There are high levels of crime in the Bahamas, mainly on New Providence and Grand Bahama. Incidents of armed violent crime have been reported in both residential and tourist areas of New Providence and Grand Bahama, including in Nassau and Freeport, and robberies have been reported even in cruise ship terminals. Always be alert and vigilant in your surroundings. Keep valuables secured and out of sight to avoid becoming a target for theft. Do not carry large amounts of cash. Exercise caution at ATMs. Safeguard your important documents, such as your passport. Do not walk alone in areas that are away from downtown Nassau, main hotels and tourist areas, and beaches. Avoid walking after dark, and avoid non-tourist areas of Nassau.

There are frequent reports of sexual assault, including at hotels, on cruise ships, in casinos, etc. Do not accept drinks or food from strangers and never let your drink out of your sight, including in tourist resorts. Minimize safety risk by avoiding excessive drinking or drug use. There have been reports of sexual assault by jet ski operators, regardless of whether they are licensed or unlicensed.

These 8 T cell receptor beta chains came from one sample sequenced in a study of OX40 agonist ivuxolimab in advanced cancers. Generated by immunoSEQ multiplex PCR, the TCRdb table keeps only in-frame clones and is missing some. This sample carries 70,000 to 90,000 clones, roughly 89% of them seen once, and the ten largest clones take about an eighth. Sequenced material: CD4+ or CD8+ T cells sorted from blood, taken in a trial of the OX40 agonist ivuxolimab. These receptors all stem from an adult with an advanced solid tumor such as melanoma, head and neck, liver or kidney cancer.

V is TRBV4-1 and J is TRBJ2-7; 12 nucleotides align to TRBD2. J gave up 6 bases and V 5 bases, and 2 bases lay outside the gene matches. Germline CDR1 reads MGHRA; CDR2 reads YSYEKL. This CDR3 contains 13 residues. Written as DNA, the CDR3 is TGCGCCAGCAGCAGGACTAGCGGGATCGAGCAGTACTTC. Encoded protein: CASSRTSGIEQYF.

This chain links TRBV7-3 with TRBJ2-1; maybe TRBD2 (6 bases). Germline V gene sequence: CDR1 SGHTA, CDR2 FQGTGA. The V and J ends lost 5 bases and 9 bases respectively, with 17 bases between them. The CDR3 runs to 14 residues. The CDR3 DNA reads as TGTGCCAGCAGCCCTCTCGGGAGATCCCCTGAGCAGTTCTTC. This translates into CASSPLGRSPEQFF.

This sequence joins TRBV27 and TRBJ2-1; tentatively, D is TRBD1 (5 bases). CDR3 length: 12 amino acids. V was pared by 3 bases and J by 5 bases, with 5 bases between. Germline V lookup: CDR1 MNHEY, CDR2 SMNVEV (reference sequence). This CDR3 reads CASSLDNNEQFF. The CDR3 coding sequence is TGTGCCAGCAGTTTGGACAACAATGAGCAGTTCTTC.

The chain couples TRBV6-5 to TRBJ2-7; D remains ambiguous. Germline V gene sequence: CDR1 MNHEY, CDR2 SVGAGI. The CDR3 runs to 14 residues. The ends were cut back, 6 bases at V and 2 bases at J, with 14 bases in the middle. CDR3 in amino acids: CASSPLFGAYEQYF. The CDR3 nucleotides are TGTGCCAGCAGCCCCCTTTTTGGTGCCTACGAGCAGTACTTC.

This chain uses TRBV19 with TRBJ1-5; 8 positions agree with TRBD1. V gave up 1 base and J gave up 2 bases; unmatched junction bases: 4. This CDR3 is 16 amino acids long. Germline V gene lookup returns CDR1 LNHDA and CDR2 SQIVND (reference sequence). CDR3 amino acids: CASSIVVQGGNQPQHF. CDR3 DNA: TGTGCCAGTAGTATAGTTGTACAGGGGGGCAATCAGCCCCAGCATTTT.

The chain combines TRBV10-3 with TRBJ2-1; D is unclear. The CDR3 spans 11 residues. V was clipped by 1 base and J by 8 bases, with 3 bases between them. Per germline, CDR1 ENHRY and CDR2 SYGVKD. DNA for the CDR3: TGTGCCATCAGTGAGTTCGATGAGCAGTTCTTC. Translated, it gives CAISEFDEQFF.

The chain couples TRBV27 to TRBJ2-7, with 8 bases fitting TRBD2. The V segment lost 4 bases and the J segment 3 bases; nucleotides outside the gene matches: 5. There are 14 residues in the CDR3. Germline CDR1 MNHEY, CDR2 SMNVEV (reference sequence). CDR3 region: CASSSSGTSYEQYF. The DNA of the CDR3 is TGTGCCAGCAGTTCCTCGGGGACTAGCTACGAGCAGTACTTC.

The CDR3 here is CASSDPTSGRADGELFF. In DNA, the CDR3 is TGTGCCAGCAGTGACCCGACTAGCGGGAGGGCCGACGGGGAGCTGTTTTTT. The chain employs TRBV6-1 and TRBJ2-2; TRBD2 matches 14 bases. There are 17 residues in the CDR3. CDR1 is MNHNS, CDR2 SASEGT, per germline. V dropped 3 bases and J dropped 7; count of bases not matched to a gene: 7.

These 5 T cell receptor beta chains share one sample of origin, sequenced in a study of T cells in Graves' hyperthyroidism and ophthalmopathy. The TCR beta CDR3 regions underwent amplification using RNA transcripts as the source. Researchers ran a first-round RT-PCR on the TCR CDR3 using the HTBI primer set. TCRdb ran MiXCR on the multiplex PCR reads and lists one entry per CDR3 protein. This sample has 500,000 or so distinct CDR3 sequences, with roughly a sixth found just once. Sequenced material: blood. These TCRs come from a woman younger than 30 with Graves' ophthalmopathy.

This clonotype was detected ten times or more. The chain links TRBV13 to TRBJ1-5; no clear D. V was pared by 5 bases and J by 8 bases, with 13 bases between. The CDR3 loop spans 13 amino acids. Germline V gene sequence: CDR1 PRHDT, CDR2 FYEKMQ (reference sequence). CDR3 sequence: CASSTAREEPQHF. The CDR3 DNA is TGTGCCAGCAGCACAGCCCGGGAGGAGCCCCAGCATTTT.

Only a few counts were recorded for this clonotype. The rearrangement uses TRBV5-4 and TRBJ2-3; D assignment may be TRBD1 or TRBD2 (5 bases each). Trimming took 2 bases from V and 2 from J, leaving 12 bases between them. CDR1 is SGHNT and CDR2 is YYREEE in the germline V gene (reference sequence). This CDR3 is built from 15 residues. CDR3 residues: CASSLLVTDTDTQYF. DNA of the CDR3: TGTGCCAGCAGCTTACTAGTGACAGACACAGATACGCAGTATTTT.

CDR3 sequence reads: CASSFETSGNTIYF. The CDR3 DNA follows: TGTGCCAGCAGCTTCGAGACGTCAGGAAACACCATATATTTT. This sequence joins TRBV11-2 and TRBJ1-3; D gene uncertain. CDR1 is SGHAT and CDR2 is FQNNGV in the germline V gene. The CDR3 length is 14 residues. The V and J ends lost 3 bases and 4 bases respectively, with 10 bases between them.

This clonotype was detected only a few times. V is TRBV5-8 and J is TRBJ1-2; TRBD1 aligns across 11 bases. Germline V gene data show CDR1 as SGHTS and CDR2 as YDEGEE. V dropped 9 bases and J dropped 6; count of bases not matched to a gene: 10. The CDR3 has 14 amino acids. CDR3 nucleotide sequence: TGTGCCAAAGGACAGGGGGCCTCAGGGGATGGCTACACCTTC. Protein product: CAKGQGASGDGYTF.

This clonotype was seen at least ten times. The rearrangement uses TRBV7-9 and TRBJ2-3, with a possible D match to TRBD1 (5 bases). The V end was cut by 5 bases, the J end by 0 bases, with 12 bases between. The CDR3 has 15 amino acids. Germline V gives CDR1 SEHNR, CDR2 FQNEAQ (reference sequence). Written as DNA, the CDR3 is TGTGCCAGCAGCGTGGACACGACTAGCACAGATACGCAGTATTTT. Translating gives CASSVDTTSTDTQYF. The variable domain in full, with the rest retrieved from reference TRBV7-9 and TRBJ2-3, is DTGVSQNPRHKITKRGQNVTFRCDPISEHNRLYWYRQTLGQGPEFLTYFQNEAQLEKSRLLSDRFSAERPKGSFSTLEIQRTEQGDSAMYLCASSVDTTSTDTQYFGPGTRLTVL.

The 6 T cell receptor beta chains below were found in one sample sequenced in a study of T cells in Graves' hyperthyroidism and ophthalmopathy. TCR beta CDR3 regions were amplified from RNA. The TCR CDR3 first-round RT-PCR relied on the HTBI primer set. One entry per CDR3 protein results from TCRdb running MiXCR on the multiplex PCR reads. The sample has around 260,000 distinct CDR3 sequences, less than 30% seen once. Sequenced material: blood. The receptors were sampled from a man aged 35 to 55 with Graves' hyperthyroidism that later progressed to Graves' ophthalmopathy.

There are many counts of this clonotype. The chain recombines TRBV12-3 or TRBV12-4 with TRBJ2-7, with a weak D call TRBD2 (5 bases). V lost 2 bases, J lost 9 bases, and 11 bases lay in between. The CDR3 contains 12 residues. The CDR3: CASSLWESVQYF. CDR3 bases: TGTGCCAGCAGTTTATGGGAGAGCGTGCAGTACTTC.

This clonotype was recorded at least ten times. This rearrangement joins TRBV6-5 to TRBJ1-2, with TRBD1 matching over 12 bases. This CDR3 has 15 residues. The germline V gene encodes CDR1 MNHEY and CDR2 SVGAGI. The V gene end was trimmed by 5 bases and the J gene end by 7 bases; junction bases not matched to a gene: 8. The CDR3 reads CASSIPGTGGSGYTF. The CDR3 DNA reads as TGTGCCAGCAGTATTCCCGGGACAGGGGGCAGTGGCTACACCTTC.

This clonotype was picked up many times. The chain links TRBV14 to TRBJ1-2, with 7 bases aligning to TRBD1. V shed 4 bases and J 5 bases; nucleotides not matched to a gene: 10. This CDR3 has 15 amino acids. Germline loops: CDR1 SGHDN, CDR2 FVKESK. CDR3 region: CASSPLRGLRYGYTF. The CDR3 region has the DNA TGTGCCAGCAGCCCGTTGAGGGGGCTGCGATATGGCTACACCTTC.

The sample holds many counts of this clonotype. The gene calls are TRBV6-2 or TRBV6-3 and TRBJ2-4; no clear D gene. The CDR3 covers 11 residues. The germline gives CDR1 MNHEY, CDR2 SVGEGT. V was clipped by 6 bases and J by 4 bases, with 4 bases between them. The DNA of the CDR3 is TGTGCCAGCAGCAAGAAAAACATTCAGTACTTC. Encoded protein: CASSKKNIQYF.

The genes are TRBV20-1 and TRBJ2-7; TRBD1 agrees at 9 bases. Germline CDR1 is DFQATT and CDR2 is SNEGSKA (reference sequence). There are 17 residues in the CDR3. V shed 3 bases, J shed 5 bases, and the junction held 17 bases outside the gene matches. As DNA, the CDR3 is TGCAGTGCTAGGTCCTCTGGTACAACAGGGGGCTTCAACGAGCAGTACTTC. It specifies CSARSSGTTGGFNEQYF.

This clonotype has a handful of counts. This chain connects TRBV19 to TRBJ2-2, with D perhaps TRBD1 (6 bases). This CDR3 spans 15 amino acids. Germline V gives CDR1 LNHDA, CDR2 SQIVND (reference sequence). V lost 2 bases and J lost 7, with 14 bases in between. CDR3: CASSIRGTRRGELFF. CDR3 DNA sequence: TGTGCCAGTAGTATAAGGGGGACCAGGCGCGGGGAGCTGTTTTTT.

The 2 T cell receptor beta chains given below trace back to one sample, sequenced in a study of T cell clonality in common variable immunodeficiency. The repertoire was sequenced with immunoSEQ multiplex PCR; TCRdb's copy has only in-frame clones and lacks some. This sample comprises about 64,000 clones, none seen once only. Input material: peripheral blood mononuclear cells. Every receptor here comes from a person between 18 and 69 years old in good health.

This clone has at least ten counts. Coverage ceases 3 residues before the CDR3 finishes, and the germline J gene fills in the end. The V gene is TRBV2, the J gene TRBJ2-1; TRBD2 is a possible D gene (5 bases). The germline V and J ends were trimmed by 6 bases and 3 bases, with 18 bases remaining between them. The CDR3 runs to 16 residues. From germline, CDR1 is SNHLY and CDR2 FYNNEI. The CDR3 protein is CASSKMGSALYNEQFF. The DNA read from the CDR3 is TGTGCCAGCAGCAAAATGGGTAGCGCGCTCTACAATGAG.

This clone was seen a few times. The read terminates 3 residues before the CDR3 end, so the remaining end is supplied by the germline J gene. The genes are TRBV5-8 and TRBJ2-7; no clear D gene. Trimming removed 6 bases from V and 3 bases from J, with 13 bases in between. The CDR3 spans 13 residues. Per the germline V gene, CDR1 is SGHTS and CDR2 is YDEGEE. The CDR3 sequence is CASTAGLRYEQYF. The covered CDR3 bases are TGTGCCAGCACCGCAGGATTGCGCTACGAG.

Road travel can be unsafe due to flooding, traffic congestion, and drivers that may not adhere to standard driving rules.

Be cautious when renting and using water sports equipment. Safety standards may not be adequate.

There are severe penalties for drug offenses.

Keep your passport and travel documents in a safe place, but carry photocopies with you.

Hurricane season is June through November.

The culture of the Bahamas is conservative, and public displays of affection such as kissing or holding hands, is not generally considered to be socially acceptable, whether for opposite-sex or for same-sex couples. Although same-sex sexual relations have been legal since 1991, local attitudes are conservative. The age of consent for same-sex couple relationships is 18, as opposed to opposite-sex couples for whom the age of consent is 16. Members of the LGBTI community should be aware that there may be a lack of tolerance towards same-sex behaviour. Everyone is encouraged to dress and behave conservatively.